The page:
Mitigation is the final part of the puzzle. The over-arching reason to collect emissions data is to enable a business to understand how it can reduce its carbon footprint. Policymakers hope that businesses will be incentivised not only to manage their own supply chain, but to limit their dealings with high-emission suppliers, which should create a virtuous circle.

Policymakers hope that businesses will be incentivised not only to manage their own supply chain, but to limit their dealings with high-emission suppliers, which should create a virtuous circle.

Once a business has collected the required data, it can target the most climate-damaging areas across its supply chain and from the products and services it provides. The Scope 3 Standard identifies 15 categories across upstream and downstream activities, some of which may be easier to mitigate than others depending on the business activity. For example, for some, business travel or waste may be relatively easy to reduce while sourcing new suppliers or re-engineering business processes imply longer-term projects.

However, understanding the sources of emissions gives businesses key pointers on areas to prioritise and can help identify problematic suppliers or business lines. It can help suppliers to improve their energy efficiency and to make better-informed decisions on procurement, product development and logistics. It can also help driving human resources initiatives such as engaging with employees to reduce emissions from travel.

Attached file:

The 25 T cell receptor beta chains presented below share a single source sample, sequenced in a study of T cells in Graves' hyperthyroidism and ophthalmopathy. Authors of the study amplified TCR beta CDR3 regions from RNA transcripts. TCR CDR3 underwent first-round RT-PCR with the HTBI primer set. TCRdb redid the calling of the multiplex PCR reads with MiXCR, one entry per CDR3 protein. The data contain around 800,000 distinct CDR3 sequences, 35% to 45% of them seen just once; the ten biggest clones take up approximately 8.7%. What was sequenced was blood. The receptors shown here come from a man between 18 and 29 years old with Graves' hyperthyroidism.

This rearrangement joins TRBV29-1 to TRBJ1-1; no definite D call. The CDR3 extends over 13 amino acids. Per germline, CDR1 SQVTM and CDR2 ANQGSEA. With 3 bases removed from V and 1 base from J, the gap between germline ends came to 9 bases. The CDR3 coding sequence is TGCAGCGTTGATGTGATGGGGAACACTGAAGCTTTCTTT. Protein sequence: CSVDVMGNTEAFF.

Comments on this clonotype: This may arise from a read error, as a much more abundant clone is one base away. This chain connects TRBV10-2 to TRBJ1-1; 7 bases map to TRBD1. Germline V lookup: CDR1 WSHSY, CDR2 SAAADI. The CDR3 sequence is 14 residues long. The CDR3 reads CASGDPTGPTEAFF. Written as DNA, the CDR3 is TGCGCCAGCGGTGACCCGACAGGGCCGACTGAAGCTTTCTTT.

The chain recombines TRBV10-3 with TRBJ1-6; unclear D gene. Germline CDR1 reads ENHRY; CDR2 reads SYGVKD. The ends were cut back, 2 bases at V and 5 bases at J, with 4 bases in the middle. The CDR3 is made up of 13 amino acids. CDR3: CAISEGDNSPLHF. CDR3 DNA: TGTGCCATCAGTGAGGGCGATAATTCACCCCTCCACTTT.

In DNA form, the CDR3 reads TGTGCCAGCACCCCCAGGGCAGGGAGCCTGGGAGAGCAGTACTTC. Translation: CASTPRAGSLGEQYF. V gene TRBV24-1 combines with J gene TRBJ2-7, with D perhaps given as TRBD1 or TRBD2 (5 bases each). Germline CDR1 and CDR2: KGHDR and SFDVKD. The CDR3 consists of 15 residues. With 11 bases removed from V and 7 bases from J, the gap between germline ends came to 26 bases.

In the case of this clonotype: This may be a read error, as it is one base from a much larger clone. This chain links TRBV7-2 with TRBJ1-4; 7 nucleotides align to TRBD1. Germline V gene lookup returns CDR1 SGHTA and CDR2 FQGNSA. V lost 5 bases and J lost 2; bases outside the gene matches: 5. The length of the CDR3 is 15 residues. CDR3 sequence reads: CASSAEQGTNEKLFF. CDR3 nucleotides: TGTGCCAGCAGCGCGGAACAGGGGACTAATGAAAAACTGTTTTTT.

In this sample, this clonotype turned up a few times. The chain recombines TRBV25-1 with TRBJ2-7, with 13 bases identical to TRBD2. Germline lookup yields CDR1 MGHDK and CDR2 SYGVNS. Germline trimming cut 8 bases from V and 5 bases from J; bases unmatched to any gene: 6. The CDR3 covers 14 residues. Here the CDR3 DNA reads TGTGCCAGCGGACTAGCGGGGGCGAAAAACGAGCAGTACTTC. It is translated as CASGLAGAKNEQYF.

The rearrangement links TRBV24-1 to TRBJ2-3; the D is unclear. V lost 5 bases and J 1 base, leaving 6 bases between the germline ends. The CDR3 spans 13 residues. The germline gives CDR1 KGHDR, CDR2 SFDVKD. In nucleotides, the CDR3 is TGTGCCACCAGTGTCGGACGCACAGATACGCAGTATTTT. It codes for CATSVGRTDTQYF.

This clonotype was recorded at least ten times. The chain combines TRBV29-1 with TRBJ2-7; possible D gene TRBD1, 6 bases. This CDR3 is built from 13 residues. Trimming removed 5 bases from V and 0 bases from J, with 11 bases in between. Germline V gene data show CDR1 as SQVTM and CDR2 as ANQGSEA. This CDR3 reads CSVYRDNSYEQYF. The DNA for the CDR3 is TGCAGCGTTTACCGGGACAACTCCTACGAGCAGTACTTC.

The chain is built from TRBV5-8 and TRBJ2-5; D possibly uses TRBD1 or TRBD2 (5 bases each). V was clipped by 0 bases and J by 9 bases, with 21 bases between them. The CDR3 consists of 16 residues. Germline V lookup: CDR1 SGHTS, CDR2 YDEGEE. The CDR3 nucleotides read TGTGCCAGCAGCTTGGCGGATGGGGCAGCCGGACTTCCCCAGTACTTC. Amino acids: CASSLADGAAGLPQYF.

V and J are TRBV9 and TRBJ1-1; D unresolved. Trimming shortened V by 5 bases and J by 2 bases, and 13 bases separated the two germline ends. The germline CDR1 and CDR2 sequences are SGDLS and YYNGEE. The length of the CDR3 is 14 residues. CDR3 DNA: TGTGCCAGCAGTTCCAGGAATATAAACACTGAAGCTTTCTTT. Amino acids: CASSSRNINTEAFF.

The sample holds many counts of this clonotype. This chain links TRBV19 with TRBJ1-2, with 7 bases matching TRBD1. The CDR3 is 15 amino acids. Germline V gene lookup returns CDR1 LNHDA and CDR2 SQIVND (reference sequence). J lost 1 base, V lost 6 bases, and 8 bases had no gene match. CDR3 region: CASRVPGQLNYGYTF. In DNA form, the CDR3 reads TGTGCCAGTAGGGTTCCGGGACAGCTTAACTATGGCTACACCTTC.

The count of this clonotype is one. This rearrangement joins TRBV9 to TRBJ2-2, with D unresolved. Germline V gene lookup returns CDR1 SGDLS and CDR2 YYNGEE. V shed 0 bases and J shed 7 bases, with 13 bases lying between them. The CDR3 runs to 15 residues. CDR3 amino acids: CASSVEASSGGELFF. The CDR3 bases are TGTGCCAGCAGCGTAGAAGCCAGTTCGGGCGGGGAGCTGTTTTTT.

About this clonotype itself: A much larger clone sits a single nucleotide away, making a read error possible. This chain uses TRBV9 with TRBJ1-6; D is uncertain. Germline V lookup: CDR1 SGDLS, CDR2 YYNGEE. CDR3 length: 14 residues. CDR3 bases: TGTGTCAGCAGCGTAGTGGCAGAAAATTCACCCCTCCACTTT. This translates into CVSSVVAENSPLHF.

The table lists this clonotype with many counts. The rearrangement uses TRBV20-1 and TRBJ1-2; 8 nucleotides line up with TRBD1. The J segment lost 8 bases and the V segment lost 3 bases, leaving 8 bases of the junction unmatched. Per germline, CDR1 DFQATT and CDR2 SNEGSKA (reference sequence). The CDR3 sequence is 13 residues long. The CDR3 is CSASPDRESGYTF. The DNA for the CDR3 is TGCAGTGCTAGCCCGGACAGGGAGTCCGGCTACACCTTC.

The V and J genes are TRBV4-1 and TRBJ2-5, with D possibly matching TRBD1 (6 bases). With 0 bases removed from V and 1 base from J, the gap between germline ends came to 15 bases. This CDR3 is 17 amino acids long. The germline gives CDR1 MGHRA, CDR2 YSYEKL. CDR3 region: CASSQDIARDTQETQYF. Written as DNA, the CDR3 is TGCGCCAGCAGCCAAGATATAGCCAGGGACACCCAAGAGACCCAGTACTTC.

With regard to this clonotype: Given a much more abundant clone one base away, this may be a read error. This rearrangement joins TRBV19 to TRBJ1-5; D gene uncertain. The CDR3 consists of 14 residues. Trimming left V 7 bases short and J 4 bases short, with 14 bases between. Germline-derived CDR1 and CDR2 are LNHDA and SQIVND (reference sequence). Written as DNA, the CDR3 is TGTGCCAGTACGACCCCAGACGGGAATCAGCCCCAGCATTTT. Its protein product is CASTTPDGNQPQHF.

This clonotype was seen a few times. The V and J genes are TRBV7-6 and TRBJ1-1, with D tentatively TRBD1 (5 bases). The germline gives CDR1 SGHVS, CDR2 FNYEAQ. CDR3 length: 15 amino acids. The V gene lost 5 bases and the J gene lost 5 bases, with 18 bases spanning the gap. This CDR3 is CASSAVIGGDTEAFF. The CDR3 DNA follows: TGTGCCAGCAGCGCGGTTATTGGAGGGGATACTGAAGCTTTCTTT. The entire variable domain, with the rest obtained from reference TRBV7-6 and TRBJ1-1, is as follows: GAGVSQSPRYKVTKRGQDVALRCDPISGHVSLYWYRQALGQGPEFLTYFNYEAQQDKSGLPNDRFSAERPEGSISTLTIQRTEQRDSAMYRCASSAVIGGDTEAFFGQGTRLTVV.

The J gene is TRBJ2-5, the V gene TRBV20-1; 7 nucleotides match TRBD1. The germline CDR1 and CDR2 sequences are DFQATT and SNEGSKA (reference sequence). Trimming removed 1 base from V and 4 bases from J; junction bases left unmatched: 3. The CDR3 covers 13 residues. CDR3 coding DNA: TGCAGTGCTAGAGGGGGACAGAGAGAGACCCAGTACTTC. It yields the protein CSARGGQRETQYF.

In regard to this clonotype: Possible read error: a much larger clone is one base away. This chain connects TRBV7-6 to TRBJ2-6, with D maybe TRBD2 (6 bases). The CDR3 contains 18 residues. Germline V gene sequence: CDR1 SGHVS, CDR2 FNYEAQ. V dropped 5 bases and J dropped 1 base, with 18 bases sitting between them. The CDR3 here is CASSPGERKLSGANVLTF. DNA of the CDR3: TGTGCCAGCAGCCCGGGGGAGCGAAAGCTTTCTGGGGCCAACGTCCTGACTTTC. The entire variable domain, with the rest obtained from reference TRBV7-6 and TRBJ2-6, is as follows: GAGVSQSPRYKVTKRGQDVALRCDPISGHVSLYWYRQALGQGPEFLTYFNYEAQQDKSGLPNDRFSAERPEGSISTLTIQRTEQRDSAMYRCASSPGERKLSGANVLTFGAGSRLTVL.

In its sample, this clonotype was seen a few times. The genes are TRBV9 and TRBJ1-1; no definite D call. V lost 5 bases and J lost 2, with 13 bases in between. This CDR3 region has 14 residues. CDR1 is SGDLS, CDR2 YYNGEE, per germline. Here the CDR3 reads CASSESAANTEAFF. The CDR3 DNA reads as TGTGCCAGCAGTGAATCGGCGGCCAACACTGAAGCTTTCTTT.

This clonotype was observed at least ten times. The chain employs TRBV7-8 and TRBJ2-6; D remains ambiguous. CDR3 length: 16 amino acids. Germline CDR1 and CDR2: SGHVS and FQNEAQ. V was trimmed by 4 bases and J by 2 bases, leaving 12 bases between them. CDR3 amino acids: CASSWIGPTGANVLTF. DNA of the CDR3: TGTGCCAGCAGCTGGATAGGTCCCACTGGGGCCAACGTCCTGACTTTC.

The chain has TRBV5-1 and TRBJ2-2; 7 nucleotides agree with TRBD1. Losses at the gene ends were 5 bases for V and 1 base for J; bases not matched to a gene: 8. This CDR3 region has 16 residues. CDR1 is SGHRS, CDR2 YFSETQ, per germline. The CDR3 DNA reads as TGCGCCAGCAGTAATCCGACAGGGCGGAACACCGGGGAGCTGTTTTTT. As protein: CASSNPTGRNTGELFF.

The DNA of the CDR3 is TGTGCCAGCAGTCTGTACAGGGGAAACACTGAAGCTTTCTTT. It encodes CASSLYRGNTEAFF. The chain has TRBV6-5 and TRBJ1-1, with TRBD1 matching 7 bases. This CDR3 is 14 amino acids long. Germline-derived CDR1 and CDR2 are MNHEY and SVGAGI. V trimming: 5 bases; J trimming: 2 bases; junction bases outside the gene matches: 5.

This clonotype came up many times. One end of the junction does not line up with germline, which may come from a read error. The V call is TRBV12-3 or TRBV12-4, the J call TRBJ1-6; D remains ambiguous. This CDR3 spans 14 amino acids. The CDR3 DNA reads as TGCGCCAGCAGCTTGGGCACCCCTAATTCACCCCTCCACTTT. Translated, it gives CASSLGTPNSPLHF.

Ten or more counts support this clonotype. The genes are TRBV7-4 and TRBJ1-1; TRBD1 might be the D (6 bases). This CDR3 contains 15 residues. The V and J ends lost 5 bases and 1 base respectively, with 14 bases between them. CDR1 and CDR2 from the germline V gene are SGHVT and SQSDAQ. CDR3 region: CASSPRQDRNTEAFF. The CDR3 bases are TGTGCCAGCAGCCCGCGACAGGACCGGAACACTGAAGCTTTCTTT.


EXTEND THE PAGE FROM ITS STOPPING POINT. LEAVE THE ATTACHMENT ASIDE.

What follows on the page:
Enter the Corporate Sustainable Reporting Directive

While policymakers have focused mainly on larger businesses, the impact of new reporting standards in the EU’s Corporate Sustainable Reporting Directive (CSRD) will be felt throughout supply chains. Where they have a choice, large companies are likely to select suppliers with a smaller carbon footprint in order to minimise their own scope 3 emissions – thus driving smaller businesses that may not themselves be covered by the European legislation to address their own emissions in order to keep existing customers or attract new ones.

Banks and other financial institutions will also need to factor emissions data into their lending and investment decisions, since financing of high-emission customers will raise their own scope 3 emission levels. This may result in companies that will not or cannot address their carbon emissions facing an increased cost of capital, unless they can obtain financing from institutions not covered by reporting rules in the EU or elsewhere. They could also their carbon emissions by applying to green loans or by issuing green bonds, which are conditioned by their use of proceeds being directed towards the financing of mitigation solutions/adaptations.

Companies that do take steps to reduce their overall carbon footprint may benefit from improved business performance if their capital costs are lower than those of competitors and their products and services are perceived as more attractive by climate-conscious customers.

Businesses in Europe are still finding their way, and for unlisted and smaller companies the deadline for CSRD reporting compliance will come later in the decade as the legislation progressively takes effect. Many are choosing to outsource monitoring and analysis of scope 3 emissions to specialists, but it is not an issue that companies large or small can ignore, because the attractiveness of business partners in terms of their readiness to address emissions could be an important factor shaking up supply chains in Europe and beyond.

Business travel or waste may be relatively easy to reduce, but sourcing new suppliers or re-engineering business processes imply longer-term projects.